|Summary Judgement Continued
The plaintiff's claims are based on (1) appointing Pesina as a trustee; (2) failing to adopt, incorporate, and enforce rules regarding trustees; (3) failing to supervise Pesina; (4) allowing trustees to have access to keys that would allow them access to the women cell; (5) allowing Pesina to have direct contact with women without supervision; and (6) failing to investigate and take immediate action to correct a known risk. The Court will analyze the plaintiff's claims against defendant Ligon in one subpart below, and the claims against defendants Garrett, Overstreet, and Stewart in another, not only because those defendants filed separate motions for summary judgment, but also because the legal analysis is different for Ligon compared to the analysis for other individual defendants.
2. Second claim for relief: against Sheriff and County for policy
To establish a claim against Llano County for the Sheriff in his official capacity under section 1983 for failure to protect, the plaintiff must raise a fact issue that a county "employee (1) violated [her] clearly established constitutional rights with subjective deliberate indifference; and (2) the violation resulted from a municipal policy or custom adopted or maintained with objective deliberate indifference." Flores v. County of Hardeman, 124 F.3d 736,738 (5th Cir. 1997). The first element is described above in the discussion of individual liability. The second element, objective deliberate indifference, requires that the county or its policymaker, Sheriff Garrett, knew or should have known of a substantial risk of serious harm and that a county policy was the moving force behind the government actor's act or omission that caused the harm to plaintiff.
The plaintiff's claims alleging liability based on a county custom or policy are based on (1) the hiring of Ligon as a jailer, (2) the failure to establish and enforce rules and regulations to protect the plaintiff, and (3) the failure to supervise and review management and operation of the jail.
3. Third claim for relief: Texas state negligence
The plaintiff's third claim for relief alleges all defendants are liable in tort under Texas law for their negligence and gross negligence. Under the Texas Tort Claims Act, a governmental unit and its agents are protected by sovereign immunity from suit based on any torts unless the torts arise out of the operation of motor vehicles or the use of tangible personal property. Tex. Civ. Prac, & Rem. Code Ann. 101.021. The keys, the women's cell, the video cameras, and the intercoms are clearly not tangible property used to cause this injury. See Kerrville State Hosp. v. Clark, 923 S.W.2d 582, 585-86 (Tex. 1996) (holding that a state hospital's use of oral medication instead of an injection does not constitute a "use of tangible property"); Smith v. Tarrant County, 946 S.W.2d 496,501 (Tex. App.-Ft. Worth 1997, writ denied) (holding that a police officer's failure to use his badge, gun, or radio does not constitute a use of tangible property that would fall within the Tort Claims Act's waiver of sovereign immunity). Therefore, the Texas tort claims do not merit further analysis below, and the defendants will be granted summary judgment on those claims.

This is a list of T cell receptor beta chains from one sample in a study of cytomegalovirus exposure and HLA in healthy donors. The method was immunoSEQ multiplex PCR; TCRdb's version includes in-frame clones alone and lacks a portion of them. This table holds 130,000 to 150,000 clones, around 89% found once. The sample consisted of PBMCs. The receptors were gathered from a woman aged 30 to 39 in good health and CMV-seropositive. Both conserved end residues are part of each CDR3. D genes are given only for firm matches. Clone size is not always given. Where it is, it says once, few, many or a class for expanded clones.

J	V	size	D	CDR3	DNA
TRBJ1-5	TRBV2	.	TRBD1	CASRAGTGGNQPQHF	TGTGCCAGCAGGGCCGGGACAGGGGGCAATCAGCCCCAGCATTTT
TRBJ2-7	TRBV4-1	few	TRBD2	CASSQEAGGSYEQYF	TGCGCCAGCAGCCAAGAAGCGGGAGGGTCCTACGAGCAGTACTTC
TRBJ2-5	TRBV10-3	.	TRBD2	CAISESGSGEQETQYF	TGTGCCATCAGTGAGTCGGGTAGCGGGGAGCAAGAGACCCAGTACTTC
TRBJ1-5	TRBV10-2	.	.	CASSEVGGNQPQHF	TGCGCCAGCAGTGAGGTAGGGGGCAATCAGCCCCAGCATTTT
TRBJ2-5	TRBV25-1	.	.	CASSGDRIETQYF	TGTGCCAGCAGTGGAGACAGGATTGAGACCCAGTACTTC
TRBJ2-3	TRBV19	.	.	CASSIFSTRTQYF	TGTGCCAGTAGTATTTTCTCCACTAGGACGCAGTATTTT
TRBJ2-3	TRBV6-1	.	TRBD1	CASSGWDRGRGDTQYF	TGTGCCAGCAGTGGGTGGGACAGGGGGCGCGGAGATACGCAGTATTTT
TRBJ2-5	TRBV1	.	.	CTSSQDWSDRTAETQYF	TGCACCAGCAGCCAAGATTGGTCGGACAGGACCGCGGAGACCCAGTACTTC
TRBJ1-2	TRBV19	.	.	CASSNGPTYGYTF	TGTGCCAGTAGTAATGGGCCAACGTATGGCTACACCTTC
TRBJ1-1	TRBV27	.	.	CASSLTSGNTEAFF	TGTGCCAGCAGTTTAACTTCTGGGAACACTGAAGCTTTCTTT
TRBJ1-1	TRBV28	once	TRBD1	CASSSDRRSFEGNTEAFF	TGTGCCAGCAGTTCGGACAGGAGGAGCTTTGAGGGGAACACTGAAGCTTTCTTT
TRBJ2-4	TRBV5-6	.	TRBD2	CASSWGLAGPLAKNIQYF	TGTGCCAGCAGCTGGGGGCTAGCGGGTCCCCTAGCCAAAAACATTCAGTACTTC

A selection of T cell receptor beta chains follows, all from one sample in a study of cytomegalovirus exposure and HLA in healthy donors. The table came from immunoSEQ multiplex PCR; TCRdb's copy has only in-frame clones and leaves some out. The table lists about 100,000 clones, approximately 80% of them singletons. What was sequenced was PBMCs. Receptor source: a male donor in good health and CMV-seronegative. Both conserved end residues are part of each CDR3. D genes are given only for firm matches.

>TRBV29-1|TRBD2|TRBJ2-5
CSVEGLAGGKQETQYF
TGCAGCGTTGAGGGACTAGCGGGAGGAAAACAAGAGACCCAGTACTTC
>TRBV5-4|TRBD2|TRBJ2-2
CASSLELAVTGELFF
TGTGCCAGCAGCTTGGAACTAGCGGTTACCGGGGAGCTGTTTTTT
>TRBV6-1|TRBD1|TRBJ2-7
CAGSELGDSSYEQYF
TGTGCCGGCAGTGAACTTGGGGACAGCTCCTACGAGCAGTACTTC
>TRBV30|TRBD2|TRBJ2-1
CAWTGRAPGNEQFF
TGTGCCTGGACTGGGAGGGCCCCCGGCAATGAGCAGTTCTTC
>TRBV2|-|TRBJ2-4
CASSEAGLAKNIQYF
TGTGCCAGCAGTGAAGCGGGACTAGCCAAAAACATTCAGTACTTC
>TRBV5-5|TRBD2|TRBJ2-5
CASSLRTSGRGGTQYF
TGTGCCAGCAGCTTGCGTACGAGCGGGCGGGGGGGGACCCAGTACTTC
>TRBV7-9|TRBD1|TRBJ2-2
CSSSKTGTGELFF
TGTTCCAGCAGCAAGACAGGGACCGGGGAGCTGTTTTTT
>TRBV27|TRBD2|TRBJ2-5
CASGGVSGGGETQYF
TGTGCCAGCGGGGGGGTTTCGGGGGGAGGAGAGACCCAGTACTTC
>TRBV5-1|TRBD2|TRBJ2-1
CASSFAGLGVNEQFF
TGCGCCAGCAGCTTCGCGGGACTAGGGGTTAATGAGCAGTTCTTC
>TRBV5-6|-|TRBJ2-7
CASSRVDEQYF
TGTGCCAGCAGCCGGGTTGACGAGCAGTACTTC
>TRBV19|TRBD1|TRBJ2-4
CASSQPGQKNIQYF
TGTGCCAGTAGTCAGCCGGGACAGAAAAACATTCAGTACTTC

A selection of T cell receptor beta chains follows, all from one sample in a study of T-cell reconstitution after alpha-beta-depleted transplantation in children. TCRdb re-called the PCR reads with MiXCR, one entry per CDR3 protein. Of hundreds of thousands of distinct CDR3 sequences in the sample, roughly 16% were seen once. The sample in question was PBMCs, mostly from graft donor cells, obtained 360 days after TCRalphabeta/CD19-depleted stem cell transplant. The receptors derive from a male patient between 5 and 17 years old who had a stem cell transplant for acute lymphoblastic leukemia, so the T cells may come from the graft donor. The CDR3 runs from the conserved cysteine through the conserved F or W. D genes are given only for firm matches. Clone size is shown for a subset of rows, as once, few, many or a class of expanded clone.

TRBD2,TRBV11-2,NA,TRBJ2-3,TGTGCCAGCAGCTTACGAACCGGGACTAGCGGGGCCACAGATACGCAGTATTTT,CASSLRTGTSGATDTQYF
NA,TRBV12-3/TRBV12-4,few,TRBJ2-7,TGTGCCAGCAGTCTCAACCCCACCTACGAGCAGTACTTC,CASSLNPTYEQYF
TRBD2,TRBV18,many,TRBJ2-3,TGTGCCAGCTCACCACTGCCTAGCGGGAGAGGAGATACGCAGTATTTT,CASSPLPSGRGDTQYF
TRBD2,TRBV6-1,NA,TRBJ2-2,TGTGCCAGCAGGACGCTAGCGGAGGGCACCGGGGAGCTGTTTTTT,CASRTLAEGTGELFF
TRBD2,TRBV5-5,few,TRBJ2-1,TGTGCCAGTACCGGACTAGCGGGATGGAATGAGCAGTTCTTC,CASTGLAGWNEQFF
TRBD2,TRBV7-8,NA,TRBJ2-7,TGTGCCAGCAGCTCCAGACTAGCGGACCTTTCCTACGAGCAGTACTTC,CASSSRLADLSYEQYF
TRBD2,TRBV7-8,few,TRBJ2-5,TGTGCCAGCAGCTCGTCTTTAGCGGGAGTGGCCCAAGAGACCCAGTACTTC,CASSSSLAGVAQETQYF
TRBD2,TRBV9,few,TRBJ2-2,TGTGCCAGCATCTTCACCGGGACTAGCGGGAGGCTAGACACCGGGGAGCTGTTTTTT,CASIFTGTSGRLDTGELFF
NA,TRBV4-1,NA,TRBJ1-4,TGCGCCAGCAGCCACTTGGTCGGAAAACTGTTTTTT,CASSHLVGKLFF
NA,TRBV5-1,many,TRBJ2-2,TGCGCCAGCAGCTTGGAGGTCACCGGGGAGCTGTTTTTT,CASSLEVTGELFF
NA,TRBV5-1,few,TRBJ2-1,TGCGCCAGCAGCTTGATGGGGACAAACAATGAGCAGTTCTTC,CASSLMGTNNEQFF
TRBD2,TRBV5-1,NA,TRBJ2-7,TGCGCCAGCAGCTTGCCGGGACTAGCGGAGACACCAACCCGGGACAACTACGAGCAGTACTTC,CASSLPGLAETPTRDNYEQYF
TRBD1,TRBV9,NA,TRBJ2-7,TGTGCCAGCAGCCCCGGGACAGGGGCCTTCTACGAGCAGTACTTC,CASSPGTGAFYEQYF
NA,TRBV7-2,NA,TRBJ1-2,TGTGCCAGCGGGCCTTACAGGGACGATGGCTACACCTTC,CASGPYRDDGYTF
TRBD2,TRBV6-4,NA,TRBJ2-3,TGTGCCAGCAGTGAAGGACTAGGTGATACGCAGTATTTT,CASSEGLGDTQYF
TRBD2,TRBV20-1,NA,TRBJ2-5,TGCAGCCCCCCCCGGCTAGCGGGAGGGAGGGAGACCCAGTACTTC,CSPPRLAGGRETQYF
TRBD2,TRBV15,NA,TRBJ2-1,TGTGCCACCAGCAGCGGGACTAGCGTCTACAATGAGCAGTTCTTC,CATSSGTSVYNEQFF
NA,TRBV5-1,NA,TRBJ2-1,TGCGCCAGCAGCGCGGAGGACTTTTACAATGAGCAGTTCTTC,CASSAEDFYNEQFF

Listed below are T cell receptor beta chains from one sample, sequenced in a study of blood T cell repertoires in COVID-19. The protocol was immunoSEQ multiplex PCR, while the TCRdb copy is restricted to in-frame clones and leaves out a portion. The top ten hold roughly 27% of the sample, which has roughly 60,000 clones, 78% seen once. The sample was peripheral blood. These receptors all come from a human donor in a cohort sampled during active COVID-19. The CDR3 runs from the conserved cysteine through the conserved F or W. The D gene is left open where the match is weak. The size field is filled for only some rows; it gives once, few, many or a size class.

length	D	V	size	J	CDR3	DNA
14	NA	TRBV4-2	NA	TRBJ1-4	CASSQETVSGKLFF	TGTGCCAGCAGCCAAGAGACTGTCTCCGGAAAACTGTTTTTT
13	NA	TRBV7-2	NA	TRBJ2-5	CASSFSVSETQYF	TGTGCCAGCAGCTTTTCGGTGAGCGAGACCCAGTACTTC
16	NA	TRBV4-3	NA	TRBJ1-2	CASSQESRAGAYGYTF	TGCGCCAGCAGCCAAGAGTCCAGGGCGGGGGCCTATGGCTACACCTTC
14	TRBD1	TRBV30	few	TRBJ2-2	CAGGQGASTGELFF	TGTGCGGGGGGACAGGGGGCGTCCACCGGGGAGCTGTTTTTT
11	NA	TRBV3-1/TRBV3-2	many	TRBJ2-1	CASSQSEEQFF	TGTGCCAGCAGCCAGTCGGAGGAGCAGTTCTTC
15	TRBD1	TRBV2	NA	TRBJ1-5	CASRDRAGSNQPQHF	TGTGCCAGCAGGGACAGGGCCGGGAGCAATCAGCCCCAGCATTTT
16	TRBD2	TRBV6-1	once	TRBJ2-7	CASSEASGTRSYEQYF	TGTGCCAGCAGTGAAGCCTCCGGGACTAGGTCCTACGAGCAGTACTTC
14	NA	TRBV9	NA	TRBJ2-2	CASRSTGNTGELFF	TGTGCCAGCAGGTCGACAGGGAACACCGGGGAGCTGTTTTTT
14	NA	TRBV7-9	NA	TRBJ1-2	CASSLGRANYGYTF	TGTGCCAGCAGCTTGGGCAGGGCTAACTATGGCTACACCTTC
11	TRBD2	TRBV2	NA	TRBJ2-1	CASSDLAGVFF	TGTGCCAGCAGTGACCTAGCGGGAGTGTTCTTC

A. Defendant Ligon in his Individual Capacity
Defendant Ligon stands out among the defendants in the level of carelessness he showed for the safety of the inmates of LCJ. (10)
(10) Ligon left the jail unattended on numerous occasions, for varying lenghts of time. Ligon staged confrontations between inmates for the purpose of frightening them. Most atrociously, Ligon himself had sex with female inmates. Although Ligon asserts the sex was consensual, it is questionable how any imprisoned woman could fully consent to sex with a jailer, without any sense of coercion, fear, or desire for a quid pro quo. The fact that he was deliberately indifferent to that known risk is also clear.
Ligon also failed to do important paperwork, including head counts and suicide watch forms. Additionally, he was overly friendly with inmates and even threw a going-away barbecue party for an inmate who was "graduating" to the Texas Department of Criminal Justice-Institutional Division.
In fact the evidence suggests not only that Ligon had actual knowledge of the substantial risk of serious harm Pesina posed to the female inmates, but it also suggests Ligon himself posed a substantial risk of serious harm to the inmates. Nevertheless, Ligon was not on duty at the time of the assault, and the plaintiff has failed to present a link between Ligon's indifference and the injury to the plaintiff. The plaintiff's only argument is essentially that Ligon's attitude was contagious and emboldened Pesina to commit the sexual assault, but that link is too tenuous. Because there is no clearly established constitutional right preventing a government employee from acting as a bad or even horrible role model, Ligon is protected by qualified immunity, and summary judgment must be entered in his favor.